By admin | April 19, 2010
By Richard Allen
With the recent news that Kasey Kahne will be joining Hendrick Motorsports in 2012, there has been a great deal of speculation as to what the future holds for the driver.
The initial guess work surrounding Kahne has been in regard to where he will drive in 2011. With his contract at Richard Petty Motorsports set to expire at the end of this season and his new contract with HMS not to begin until 2012, that leaves next year open.
Make no mistake, he will be driving for HMS in 2011. He may be sitting in the seat of a Stewart-Haas Racing car or a JR Motorsports car, but either way, the team Kahne drives for will be using HMS equipment and will likely be crewed by the same people he will be with in 2012.
Further conjecture on Kahneâ€™s future has been in regard to how well he will do driving for HMS. Many believe that sitting in a Hendrick seat is a guarantee of success. However, that is not necessarily the case.
Surprisingly, statistics show that HMS is only a slightly above average team when Jimmie Johnsonâ€™s recent run of dominance is taken out of the equation. So that leads to the question, is the success that of HMS or is it just a run of Jimmie Johnson and crew chief Chad Knaus that has made it appear as though HMS is superior? In other words, if Johnson and Knaus happened to be with another team would that team be the one that seems to be so dominate?
Johnson or not, one thing is for certain. HMS is a marketing machine like no other in the sport. And, it is the richest organization in NASCAR according to Forbes Magazine.
For the purpose of proving my point as to whether HMS is better than other teams without Johnson and Knaus, I looked at three other teams going back to the year 2006. I used 2006 because that is when Johnson began his current championship run. The teams used for comparison are Roush Fenway Racing, Joe Gibbs Racing and Richard Childress Racing.
I know it is not really reasonable to remove Johnson from the comparison because the simple fact is, he does drive for HMS. But, removing him is essential for this particular comparison.
The three HMS cars to be used are the #24, #5 and a combination of the #25 and the #88. The drivers in this time period include Jeff Gordon in the #24, Mark Martin and Kyle Busch in the #5, and Dale Earnhardt, Jr. and Brian Vickers in the #25/88. Casey Mears drove both the #5 and #25 during this time frame. Since 2006, these three teams have scored 19 wins, 122 top-5s and 197 top-10s.
Although, for all intents and purposes Stewart-Haas Racing is an HMS team, I did not figure them into the mix. Obviously, putting last yearâ€™s statistics from that team in with the Hendrick bunch would have made a difference.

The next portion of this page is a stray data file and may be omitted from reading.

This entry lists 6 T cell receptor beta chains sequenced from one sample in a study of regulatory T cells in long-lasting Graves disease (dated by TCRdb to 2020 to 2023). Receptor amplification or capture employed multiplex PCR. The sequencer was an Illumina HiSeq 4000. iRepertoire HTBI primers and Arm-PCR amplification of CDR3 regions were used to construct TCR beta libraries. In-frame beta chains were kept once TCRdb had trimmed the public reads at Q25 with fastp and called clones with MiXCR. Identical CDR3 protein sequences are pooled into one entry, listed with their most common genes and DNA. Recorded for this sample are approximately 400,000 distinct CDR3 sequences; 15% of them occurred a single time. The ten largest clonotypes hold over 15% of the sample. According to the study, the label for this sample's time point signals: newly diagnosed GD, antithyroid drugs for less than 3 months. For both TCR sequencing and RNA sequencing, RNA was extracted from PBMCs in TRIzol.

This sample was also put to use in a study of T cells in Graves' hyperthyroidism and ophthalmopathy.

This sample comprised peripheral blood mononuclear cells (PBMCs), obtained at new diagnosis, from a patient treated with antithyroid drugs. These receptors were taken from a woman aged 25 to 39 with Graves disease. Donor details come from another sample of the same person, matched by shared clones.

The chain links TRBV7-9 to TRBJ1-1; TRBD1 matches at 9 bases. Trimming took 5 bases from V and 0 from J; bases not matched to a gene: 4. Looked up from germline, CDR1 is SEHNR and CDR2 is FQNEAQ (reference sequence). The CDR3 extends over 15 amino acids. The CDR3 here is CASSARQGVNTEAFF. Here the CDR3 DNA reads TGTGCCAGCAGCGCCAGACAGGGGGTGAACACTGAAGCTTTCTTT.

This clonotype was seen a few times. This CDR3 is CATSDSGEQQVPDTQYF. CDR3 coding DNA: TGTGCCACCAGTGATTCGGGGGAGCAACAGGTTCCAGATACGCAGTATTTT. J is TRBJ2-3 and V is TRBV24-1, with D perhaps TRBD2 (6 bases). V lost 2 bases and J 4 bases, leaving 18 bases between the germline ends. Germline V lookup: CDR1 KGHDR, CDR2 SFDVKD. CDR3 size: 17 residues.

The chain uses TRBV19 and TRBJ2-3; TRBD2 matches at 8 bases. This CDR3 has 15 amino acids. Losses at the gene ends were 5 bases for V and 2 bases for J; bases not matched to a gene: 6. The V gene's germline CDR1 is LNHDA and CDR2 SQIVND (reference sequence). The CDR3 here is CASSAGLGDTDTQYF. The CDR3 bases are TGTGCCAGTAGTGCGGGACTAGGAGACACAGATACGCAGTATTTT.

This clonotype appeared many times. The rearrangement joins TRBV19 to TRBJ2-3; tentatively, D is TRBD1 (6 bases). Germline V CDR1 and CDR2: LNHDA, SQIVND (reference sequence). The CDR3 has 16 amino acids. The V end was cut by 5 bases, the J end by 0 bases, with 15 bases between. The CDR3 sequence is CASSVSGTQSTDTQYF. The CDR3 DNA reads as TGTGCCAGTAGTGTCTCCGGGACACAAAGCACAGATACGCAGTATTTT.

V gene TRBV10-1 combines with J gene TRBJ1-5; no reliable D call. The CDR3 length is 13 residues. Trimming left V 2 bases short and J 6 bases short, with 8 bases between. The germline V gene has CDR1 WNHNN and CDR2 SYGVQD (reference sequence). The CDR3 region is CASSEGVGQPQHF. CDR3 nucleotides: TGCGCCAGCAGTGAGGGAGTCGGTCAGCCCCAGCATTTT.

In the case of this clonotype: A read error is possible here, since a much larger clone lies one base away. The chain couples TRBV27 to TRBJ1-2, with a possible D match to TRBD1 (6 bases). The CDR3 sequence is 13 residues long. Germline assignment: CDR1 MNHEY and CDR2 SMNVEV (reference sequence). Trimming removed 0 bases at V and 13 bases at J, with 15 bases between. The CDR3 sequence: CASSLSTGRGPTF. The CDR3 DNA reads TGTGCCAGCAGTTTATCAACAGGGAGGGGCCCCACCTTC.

For RFR, I have chosen their three best teams despite the fact that this organization has had as many as five teams on track at the same time. The #16, #17 and #99 were examined. Greg Biffle in the #16, Matt Kenseth in the #17 and Carl Edwards in the #99 have handled the driving for RFR. Since 2006, these three have compiled 25 wins, 126 top-5s and 218 top-10s.
As can be seen, when Johnson is removed from the equation RFR leads HMS in ever statistical category since 2006.
Joe Gibbs Racing essentially has only three teams. The #11, #18 and the #20. Drivers for this organization since 2006 include Tony Stewart, Denny Hamlin, Kyle Busch, J.J. Yealy, and Joey Logano. Few would argue that because of the lack of depth in this organization as compared to HMS and RFR, the statistics will be hampered by the time in which Yealy drove the #18 and by the year of introduction Logano had in the #20 last year.
With that said, JGR has scored 30 victories, 113 top-5s and 181 top-10s since 2006. They have won more races than the Johnson-less HMS and only trail in top-5s and top-10s by a small amount.
Richard Childress Racing had a particularly poor season in 2009 which has definitely lowered their numbers. They have won 12 times since 2006 and have brought home 79 top-5s and 190 top-10s with drivers Kevin Harvick, Jeff Burton and Clint Bowyer. The fourth team this organization fielded for Casey Mears was not factored into the equation.
While RCRâ€™s wins and top-5 are well below those of HMS, their number of top-10s compares very well.
There are a couple of key points to all of this. First, simply signing a contract with Hendrick Motorsports doesnâ€™t guarantee anything other than that the driver will be well funded and highly marketed. Wins and championships at HMS are most often set aside for one team. While the other three teams there have done well, they have not dominated to the extent many might think.
So, it is not a certainty that Kahne will win multiple races or any championships at Hendrick. He is a very talented driver. But there other talented drivers who compete for the â€˜otherâ€™ three teams, among them one of the most talented drivers of all time.
Secondly, the next point is that without Jimmie Johnson, HMS is pretty much on par with each of the other major teams in the sport. I know that is like saying the Chicago Bulls of a generation ago were just an average team without Michael Jordan. Johnson is part of the organization. But aside from his remarkable record of the last four seasons, this would be a very good company, but not necessarily a great one.
When most racing fans think of Hendrick Motorsports, they think of an organization that dominates NASCAR and that any driver who works for them will be certain of placing trophies on his mantle. That is not necessarily the case if your name does not happen to be Johnson. Just ask Earnhardt, Vickers and Mears just how true that is.
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Richard Allen is a member of the National Motorsports Press Association. His weekly columns appear in The Mountain Press and The Knoxville Journal.
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